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Study Of Sociable Weavers Shows Everybody Needs Good

Study Of Sociable Weavers Shows Everybody Needs Good Neighbors

The University of Sheffield A new insight into one of the biggest questions in science – why some animals, including humans, work together to maintain a common good – has been achieved by scientists at the University of Sheffield....

Latest Sociobiology Stories

2014-06-04 15:23:01

Molecular Biology and Evolution (Oxford University Press) This week in Molecular Biology and Evolution The social insects, including bees, wasps, ants and termites have developed a highly advanced society where division of labor amongst workers to serve the queen's reproduction has long fascinated biologists who have wanted to uncover the molecular pathways driving the complex behavior of insect societies. In the advanced online edition of Molecular Biology and Evolution, Claire...

How Gene Expression Differs Between Castes In Ants
2014-01-30 11:53:06

Johannes Gutenberg University Mainz Novel or highly modified genes play a major role in the development of the different castes within ant colonies. Evolutionary biologists at Johannes Gutenberg University Mainz (JGU) came to this conclusion in a recent gene expression study. Dr. Barbara Feldmeyer and her colleagues at the JGU Institute of Zoology studied the question how the different female castes arise. An ant colony generally consists of a queen and the workers. Moreover, workers can...

Mongooses Synchronize Births To Escape Infanticide
2013-12-24 07:28:41

University of Exeter Some mammals may have evolved to synchronize births as a way of evading the threat of infanticide, according to a study led by the University of Exeter. To ensure groups remain productive, some social animals 'police' selfish reproduction by subordinate animals by killing any offspring they produce. For example, in honeybees and other social insects some workers lay their own eggs, but these are identified and killed by the rest of the workforce. The new study...

Veil Of Ignorance Is Sometimes Bliss
2013-10-24 08:22:27

Washington University in St. Louis A range of examples suggests a lack of information about their fellows can favor cooperation and prevent conflict among animals — and even among genes For the Oct. 16 issue of Biology Letters, a special issue commemorating the 50th anniversary of W.D. Hamilton’s famous paper on kin selection, two Washington University in St. Louis biologists contributed an article describing intriguing exceptions to one of his predictions. The basic idea of...

2013-10-08 09:46:13

Subordinate female meerkats who try to breed often lose their offspring to infanticide by the dominant female or are evicted from the group. These recently bereaved or ostracized mothers may then become wet-nurses for the dominant female, an activity that may be a form of "rent" that allows them to remain in the community. Wet-nursing another mother's offspring – called allolactation – occurs across a variety of mammals and is thought to provide survival benefits to the nursed...

Monogamy Evolved As A Mating Strategy
2013-07-30 05:38:41

redOrbit Staff & Wire Reports - Your Universe Online The evolution of monogamy among male mammals appears to have been triggered by the threat of infants being killed by unrelated males, researchers reported on Monday in the journal PNAS. The study is the first to reveal this evolutionary pathway for the emergence of pair living, and contradicts the theory monogamy resulted from a need for extra parental care by the father. The researchers also found males were more likely to...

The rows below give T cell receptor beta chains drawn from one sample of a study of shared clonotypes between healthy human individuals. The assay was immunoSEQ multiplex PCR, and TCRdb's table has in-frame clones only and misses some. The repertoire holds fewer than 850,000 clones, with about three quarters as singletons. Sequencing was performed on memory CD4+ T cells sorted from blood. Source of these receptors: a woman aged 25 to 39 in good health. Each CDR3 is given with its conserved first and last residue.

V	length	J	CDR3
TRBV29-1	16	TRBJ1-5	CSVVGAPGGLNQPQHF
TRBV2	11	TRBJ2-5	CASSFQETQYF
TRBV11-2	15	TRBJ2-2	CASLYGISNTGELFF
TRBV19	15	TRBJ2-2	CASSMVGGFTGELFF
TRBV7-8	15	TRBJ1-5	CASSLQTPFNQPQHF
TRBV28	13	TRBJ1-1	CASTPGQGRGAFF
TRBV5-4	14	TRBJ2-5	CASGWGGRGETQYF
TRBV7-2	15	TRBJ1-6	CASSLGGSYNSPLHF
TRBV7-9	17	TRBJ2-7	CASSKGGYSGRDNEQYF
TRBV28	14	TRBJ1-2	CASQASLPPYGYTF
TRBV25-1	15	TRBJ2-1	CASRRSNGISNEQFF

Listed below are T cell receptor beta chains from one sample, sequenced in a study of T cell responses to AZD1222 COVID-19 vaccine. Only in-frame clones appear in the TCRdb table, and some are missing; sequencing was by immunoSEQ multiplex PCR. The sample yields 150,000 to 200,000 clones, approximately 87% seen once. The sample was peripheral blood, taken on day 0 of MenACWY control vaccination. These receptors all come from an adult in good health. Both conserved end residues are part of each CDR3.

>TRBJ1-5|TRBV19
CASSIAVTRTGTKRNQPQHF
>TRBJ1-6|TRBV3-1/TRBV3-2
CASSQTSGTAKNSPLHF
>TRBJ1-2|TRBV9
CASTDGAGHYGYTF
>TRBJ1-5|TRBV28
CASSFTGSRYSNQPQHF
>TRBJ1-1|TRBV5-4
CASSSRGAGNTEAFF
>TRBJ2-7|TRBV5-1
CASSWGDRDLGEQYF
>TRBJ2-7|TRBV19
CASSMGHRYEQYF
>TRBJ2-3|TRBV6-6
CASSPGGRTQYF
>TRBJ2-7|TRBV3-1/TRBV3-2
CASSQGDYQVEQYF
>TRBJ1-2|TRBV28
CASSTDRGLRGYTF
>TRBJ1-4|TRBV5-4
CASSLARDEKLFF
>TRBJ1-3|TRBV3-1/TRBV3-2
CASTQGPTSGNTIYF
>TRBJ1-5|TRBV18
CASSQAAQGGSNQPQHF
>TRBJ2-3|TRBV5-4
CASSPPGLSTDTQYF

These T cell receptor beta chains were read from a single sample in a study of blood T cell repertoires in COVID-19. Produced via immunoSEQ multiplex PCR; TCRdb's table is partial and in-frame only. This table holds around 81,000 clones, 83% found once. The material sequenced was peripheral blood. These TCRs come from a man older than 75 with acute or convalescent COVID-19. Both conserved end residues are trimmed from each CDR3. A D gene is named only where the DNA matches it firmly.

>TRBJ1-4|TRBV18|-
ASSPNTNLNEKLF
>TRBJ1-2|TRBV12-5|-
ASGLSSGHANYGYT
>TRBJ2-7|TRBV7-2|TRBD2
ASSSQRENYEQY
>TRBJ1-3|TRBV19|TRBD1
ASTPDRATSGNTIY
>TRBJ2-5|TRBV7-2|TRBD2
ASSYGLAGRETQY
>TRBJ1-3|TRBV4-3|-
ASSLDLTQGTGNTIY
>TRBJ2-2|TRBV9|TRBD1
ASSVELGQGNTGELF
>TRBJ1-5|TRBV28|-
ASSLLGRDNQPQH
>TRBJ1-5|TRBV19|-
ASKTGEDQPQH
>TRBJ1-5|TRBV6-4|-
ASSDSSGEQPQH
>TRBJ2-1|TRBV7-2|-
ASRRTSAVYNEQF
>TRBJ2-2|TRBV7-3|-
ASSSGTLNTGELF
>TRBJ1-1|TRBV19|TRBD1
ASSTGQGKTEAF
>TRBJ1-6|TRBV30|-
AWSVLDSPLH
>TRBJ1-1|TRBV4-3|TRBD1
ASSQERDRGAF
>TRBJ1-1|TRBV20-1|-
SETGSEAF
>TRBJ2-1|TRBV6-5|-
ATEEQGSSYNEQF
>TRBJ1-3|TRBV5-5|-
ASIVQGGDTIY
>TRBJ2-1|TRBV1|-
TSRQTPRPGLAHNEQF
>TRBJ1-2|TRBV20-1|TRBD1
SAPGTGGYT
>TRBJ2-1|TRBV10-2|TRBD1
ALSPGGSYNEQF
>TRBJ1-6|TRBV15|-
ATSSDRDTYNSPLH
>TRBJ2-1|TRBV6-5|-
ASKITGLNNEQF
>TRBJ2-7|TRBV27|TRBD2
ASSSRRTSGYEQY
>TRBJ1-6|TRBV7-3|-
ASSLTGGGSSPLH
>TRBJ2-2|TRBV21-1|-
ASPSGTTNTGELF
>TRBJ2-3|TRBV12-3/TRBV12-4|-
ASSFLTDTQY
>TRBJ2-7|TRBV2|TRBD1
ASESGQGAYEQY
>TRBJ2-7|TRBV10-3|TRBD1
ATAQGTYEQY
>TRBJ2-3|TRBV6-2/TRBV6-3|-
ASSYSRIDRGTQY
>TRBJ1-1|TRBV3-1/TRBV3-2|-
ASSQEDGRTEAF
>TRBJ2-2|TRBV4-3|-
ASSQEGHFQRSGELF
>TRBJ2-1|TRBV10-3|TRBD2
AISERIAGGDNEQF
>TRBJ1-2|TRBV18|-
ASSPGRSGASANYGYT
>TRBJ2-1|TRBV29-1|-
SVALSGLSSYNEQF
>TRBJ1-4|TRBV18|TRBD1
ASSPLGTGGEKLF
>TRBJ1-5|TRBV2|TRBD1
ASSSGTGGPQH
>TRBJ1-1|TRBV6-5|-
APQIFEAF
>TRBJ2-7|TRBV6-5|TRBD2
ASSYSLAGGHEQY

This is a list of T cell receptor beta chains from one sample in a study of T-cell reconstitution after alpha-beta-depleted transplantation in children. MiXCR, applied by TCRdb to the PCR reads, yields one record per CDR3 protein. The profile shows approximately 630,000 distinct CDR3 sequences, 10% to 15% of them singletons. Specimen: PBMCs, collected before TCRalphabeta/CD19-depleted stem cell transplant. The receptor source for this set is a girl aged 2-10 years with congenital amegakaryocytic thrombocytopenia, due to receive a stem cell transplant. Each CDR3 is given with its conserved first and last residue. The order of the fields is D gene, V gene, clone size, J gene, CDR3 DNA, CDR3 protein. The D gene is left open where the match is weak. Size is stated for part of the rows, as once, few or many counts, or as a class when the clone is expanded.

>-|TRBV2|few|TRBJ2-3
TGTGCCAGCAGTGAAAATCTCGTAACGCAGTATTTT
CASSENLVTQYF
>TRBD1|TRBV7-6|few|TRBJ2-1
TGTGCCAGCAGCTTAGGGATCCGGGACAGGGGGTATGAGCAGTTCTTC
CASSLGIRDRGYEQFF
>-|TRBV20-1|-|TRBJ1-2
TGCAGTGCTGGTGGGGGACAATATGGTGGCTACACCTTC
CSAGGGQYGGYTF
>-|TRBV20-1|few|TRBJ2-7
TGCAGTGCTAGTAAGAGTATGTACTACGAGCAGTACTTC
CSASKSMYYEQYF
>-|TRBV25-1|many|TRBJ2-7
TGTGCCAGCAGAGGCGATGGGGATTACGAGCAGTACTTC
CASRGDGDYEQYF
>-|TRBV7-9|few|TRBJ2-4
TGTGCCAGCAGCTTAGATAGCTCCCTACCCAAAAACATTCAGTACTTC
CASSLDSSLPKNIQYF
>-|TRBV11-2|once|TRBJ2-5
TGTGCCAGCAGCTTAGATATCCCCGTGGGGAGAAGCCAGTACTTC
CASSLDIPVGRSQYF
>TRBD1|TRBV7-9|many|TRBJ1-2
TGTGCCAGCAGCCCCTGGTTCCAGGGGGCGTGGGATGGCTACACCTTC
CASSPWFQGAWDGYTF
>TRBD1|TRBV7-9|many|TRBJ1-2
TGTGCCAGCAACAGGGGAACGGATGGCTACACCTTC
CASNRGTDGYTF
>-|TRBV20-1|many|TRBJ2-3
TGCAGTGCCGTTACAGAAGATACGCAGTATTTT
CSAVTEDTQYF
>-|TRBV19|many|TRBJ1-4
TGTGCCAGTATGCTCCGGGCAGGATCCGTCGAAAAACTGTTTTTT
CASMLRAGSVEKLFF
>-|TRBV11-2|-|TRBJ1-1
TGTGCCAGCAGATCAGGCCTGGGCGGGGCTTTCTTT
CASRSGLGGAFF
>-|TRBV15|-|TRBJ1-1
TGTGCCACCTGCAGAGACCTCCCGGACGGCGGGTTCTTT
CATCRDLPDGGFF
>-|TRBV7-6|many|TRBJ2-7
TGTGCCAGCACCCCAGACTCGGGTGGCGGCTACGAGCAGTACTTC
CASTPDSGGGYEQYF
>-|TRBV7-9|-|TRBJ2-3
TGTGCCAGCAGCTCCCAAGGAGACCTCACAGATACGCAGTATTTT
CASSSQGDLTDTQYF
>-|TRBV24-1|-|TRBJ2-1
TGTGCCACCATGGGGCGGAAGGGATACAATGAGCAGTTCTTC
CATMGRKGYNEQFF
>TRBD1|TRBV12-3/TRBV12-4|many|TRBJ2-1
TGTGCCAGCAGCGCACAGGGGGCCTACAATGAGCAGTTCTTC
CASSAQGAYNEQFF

Mammals Choose Sex Of Their Babies To Promote Life
2013-07-11 12:57:38

Lee Rannals for redOrbit.com - Your Universe Online Mammals are able to "choose" the sex of their offspring in order to beat the odds and produce extra grandchildren, according to a study published in the journal PLoS ONE. Researchers analyzed 90 years of breeding records from the San Diego Zoo, helping to prove for the first time what has been a fundamental theory of evolutionary biology. Scientists have theorized before that mammals rely on some unknown physiologic mechanism to...

2013-04-30 23:21:18

A team of researchers at the University of Massachusetts Amherst is proposing a new investigative roadmap for the field of evolutionary developmental biology, or “evo devo,” to better understand how innovation at the genetic level can lead to ecological adaptations over time. Evo devo seeks to understand the specific genetic mechanisms underlying evolutionary change. Seven UMass Amherst authors, all biologists but with diverse research programs including evolutionary genetics,...

2013-04-12 16:01:57

Large helpers (nannies) in a cichlid fish allow the dominant male and female to reduce their personal contribution to their offspring and territory, according to new research published today in Functional Ecology. By removing the large helper for 30 days — which corresponds to one breeding cycle in this species — a team from the University of Bristol and the University of Bern (Switzerland) studied the investment strategies of the dominant pair and the survival of their brood,...

2013-02-26 10:42:38

New research delivers a sting in the tail for queen wasps. Scientists have sequenced the active parts of the genome — or transcriptome — of primitively eusocial wasps to identify the part of the genome that makes you a queen or a worker. Their work, published in BioMed Central's open access journal Genome Biology, shows that workers have a more active transcriptome than queens. This suggests that in these simple societies, workers may be the 'jack-of-all-trades' in the colony -...


Word of the Day
snash
  • To talk saucily.
  • Insolent, opprobrious language; impertinent abuse.
This word is Scots in origin and probably imitative.